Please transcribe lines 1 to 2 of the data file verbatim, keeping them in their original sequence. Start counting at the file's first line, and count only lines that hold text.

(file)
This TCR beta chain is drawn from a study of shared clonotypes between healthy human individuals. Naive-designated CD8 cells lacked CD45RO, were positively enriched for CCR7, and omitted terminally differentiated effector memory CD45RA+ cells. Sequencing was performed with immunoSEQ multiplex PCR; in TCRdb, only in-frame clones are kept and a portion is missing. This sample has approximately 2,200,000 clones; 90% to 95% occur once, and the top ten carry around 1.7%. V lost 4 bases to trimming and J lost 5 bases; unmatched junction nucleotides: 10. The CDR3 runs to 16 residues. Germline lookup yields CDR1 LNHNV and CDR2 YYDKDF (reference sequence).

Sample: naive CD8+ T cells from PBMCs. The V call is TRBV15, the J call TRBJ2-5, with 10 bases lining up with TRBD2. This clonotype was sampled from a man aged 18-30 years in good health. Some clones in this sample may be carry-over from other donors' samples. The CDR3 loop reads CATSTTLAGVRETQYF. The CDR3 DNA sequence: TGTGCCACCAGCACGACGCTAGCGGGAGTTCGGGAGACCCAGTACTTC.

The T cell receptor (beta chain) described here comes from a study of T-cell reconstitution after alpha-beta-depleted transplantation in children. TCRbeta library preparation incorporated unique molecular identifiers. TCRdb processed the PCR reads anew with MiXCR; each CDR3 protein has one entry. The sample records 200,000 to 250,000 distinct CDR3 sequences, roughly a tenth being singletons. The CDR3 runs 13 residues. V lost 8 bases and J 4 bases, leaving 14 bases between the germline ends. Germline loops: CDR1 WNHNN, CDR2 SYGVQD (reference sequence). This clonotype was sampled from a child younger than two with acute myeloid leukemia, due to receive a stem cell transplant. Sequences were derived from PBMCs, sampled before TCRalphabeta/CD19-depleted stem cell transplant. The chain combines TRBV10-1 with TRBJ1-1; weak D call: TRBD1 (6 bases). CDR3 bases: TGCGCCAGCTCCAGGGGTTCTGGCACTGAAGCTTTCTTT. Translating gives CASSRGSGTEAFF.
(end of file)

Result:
This TCR beta chain is drawn from a study of shared clonotypes between healthy human individuals. Naive-designated CD8 cells lacked CD45RO, were positively enriched for CCR7, and omitted terminally differentiated effector memory CD45RA+ cells. Sequencing was performed with immunoSEQ multiplex PCR; in TCRdb, only in-frame clones are kept and a portion is missing. This sample has approximately 2,200,000 clones; 90% to 95% occur once, and the top ten carry around 1.7%. V lost 4 bases to trimming and J lost 5 bases; unmatched junction nucleotides: 10. The CDR3 runs to 16 residues. Germline lookup yields CDR1 LNHNV and CDR2 YYDKDF (reference sequence).

Sample: naive CD8+ T cells from PBMCs. The V call is TRBV15, the J call TRBJ2-5, with 10 bases lining up with TRBD2. This clonotype was sampled from a man aged 18-30 years in good health. Some clones in this sample may be carry-over from other donors' samples. The CDR3 loop reads CATSTTLAGVRETQYF. The CDR3 DNA sequence: TGTGCCACCAGCACGACGCTAGCGGGAGTTCGGGAGACCCAGTACTTC.